DirecTV takes issue with WBD’s CNN Max distribution, report says

Executives at DirecTV have fired off a warning letter to their counterparts at Warner Bros. Discovery over a recent decision to offer streaming access to live CNN programming within the Max app, according to a report published Tuesday.

The letter, sent by DirecTV executives last week, says the new "CNN Max" stream that debuted in late September likely violates a contractual agreement between the satellite broadcaster and WBD concerning the distribution of the domestic CNN cable channel.

The existence of the letter was first reported in a story published by the New York Times on Tuesday.

For months, executives at WBD have been strategizing ways to offer more CNN content through Max in an attempt to get CNN's programming in front of cord-cutters who have shirked traditional — and expensive — cable and satellite packages for cheaper streaming options. Since debuting several years ago as HBO Max, the streaming service has offered on-demand access to some CNN documentaries and series, including those produced in partnership with HBO, but live news from CNN has remained siloed to the cable network.

One of the big hurdles keeping CNN and WBD from offering live news through streaming were contractual agreements that gave cable and satellite providers mostly-exclusive access to CNN's live shows. Those terms have traditionally included the amount of live programming CNN must produce for its domestic channel and its sister network, the true-crime focused channel HLN.

Getting live CNN programming has been a priority for executives at WBD as cord-cutting erodes the traditional cable and satellite audience. In June, financial publication Axios said officials at WBD were having "active discussions" about how to offer more live CNN shows over streaming without violating the tenants of its contractual obligations with cable and satellite platforms.

Executives apparently settled on distributing a streaming version of CNN International, which has historically operated as a separate business from the domestic version of CNN and which is not technically covered by the distribution agreements with cable and satellite operators (only a few cable operators, plus the live TV version of Hulu, offer CNN International as a companion network to CNN).

For much of its existence, CNN International operated with an entirely different slate of live news and current events programming from the stateside version of CNN. But over the last few years, CNN has increasingly moved more of its domestic programming onto CNN International, with programs like "CNN This Morning," "Anderson Cooper 360" and "The Situation Room with Wolf Blitzer" simulcasting between the two channels.

Last month, WBD debuted CNN International on Max under the "CNN Max" brand name, along with a promise that the network will eventually launch standalone shows that will be exclusive to the CNN Max stream. As with CNN International, CNN Max simulcasts the same shows from the domestic CNN channel — and that has apparently caught the attention of officials at DirecTV, which shared common ownership with CNN until last year.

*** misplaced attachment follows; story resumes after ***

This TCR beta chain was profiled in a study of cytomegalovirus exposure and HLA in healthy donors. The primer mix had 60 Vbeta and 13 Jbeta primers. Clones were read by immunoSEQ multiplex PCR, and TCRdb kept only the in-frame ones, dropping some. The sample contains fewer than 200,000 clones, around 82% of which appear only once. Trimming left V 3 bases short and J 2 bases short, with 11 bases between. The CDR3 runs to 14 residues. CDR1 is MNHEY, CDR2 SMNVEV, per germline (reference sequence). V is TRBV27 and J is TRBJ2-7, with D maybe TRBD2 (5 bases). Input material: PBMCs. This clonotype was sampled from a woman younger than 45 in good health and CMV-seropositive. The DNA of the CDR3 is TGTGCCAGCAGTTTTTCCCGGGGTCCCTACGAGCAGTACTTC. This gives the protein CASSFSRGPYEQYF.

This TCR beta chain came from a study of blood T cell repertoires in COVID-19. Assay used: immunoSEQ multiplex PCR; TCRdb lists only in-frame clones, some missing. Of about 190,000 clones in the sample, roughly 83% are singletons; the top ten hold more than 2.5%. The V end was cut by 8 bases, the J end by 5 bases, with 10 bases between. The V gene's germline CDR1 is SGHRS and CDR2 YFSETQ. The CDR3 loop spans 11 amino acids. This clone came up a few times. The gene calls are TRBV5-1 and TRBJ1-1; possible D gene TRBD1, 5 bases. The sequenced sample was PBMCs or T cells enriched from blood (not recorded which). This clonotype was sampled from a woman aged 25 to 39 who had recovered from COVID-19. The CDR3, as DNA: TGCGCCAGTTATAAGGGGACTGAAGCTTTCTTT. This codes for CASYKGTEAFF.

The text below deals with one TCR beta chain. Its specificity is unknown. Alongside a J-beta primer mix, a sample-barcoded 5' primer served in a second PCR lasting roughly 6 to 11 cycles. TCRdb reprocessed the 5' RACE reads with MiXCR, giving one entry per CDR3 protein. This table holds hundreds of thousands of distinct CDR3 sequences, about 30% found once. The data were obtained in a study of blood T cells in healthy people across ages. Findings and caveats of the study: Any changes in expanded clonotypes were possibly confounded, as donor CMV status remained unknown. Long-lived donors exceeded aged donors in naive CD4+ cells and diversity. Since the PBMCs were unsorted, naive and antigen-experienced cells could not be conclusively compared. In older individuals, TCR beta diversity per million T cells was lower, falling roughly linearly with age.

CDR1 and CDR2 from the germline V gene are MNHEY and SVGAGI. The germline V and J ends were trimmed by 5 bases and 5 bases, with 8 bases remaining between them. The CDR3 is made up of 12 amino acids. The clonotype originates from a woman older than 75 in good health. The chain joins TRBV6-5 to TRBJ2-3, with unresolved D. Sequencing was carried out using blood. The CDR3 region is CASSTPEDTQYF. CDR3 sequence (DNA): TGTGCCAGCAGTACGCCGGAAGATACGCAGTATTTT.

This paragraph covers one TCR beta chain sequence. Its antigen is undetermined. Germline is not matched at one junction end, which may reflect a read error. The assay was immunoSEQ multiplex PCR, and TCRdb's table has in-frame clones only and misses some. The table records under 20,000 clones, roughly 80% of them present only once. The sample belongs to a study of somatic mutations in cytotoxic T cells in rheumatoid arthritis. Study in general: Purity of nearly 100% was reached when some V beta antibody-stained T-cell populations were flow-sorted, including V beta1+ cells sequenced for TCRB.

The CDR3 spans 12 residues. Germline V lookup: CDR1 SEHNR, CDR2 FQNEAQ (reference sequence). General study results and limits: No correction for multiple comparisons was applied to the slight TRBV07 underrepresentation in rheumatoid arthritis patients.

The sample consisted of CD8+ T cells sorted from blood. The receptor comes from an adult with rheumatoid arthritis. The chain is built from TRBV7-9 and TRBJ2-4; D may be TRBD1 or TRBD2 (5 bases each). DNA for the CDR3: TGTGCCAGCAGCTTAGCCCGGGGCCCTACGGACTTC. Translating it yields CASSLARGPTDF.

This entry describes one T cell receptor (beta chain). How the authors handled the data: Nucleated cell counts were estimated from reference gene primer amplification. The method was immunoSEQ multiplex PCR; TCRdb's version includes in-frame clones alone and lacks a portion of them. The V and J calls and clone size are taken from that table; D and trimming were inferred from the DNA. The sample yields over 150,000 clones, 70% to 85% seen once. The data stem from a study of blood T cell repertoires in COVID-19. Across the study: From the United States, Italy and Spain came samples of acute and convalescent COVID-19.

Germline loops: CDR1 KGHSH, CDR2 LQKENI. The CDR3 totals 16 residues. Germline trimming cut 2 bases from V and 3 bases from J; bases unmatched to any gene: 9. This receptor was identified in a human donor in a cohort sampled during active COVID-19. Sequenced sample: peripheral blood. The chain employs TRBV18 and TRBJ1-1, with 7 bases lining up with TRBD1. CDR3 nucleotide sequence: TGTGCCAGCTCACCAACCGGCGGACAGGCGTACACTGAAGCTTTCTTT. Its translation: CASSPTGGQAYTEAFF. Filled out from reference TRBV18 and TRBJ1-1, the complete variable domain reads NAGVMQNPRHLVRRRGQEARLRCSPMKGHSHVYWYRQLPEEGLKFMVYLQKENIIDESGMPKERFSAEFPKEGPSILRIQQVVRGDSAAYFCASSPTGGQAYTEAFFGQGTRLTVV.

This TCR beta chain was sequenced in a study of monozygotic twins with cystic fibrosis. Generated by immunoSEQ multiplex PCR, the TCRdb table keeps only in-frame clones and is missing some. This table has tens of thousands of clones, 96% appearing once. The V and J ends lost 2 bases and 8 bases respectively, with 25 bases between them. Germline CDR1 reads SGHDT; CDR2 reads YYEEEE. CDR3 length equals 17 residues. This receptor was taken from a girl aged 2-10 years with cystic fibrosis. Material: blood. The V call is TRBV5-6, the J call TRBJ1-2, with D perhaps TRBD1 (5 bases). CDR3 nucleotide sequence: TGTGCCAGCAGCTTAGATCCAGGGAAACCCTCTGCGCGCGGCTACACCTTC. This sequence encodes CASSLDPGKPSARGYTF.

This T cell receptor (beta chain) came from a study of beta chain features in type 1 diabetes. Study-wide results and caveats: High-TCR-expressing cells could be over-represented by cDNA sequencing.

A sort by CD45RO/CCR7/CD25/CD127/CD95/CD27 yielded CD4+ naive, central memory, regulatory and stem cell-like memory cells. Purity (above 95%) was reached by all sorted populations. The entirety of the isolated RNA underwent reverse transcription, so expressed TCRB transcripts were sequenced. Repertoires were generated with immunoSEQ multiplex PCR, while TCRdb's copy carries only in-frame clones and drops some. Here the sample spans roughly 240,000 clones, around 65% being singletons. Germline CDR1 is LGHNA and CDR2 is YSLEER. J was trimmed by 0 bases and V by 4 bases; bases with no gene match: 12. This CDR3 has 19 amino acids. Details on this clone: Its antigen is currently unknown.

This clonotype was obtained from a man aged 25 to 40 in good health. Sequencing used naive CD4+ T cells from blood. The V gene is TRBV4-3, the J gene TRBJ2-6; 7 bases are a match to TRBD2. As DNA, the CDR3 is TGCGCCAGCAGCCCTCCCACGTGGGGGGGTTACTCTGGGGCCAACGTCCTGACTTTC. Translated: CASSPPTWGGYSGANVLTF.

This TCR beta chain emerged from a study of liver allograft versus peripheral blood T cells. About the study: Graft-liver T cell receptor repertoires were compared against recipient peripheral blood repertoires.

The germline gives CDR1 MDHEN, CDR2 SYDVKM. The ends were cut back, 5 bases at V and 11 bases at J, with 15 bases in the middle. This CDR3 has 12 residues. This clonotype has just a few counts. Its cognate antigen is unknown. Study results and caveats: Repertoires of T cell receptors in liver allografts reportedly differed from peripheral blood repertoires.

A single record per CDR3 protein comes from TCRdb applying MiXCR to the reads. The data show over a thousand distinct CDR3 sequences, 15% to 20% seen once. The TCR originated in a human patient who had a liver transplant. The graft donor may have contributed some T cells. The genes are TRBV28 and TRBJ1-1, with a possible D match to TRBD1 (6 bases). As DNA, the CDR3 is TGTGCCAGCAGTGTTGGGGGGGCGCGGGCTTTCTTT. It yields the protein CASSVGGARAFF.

StreamTV Insider reached out to three officials at DirecTV, none of whom returned our request for comment or clarification by press time. Officials at CNN referred questions to a spokesperson at WBD, who said the company wasn't offering a specific comment on the letter concerning CNN Max, but affirmed that WBD "maintains strong and meaningful relationships with our affiliate partners."

"Our partners are aware of and understand our rationale with Max, which is to reach new audiences," the WBD spokesperson said.

The brewing situation between WBD and DirecTV is the latest involving a programmer that is trying to get content in front of streamers and distributors who are juggling the new world of ambitious streaming services that challenge their traditional video products.

Last month, Charter Communications was forced to pull dozens of broadcast and cable channels owned by the Walt Disney Company after a distribution agreement between both companies lapsed.

As is common in carriage disputes, the issue largely revolved around fees that Charter was expected to pay in order to offer Disney-owned channels like ESPN, FX, Freeform and National Geographic to subscribers of its Spectrum TV service.

In an unusual twist, Charter executives said they were willing to pay what Disney considered to be the market rate for its channels, but it wanted something more for its subscribers. Specifically, Charter said it wanted to broker a new type of deal with Disney that would allow Spectrum TV customers to get free access to the ad-supported versions of Disney-owned streaming services, along with the flexibility to move Disney-owned channels around various new, budget-conscious Spectrum TV packages.

In the end, the situation was resolved with Charter agreeing to pay wholesale prices for Disney's ad-supported streaming services, which will be offered to Spectrum TV customers as part of their subscription, depending on their TV package. Charter also won a key concession from Disney that allowed it to permanently drop several channels, including Nat Geo Wild, FXM and Freeform.